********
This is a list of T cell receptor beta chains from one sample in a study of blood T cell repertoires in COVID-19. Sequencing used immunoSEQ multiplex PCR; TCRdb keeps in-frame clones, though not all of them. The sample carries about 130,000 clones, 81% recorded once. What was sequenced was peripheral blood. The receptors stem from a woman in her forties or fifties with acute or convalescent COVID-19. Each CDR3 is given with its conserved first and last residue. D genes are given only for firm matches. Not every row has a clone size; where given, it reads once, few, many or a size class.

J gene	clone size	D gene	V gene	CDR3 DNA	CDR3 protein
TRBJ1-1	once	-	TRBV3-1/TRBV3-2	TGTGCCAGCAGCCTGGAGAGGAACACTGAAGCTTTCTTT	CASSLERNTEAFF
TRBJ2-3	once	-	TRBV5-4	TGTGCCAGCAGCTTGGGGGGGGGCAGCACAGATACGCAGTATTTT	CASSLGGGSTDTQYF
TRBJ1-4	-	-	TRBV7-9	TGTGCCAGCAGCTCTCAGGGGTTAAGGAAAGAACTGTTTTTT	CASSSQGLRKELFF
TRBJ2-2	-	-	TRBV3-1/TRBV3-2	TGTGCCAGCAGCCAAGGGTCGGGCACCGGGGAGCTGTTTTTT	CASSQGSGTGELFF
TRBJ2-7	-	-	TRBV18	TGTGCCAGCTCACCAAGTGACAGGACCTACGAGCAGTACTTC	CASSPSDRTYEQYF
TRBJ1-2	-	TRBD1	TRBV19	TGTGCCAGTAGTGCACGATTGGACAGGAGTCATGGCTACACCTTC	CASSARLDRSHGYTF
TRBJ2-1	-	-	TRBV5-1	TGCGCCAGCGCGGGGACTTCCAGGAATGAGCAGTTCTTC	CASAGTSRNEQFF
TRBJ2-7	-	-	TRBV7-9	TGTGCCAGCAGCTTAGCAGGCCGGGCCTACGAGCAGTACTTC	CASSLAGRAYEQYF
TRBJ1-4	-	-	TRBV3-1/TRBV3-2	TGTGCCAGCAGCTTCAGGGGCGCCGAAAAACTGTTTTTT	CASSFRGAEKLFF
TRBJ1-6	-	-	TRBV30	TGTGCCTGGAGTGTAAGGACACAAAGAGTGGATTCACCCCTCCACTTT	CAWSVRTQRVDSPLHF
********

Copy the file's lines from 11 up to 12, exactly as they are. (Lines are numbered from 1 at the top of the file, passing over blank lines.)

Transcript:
TRBJ1-4	-	-	TRBV3-1/TRBV3-2	TGTGCCAGCAGCTTCAGGGGCGCCGAAAAACTGTTTTTT	CASSFRGAEKLFF
TRBJ1-6	-	-	TRBV30	TGTGCCTGGAGTGTAAGGACACAAAGAGTGGATTCACCCCTCCACTTT	CAWSVRTQRVDSPLHF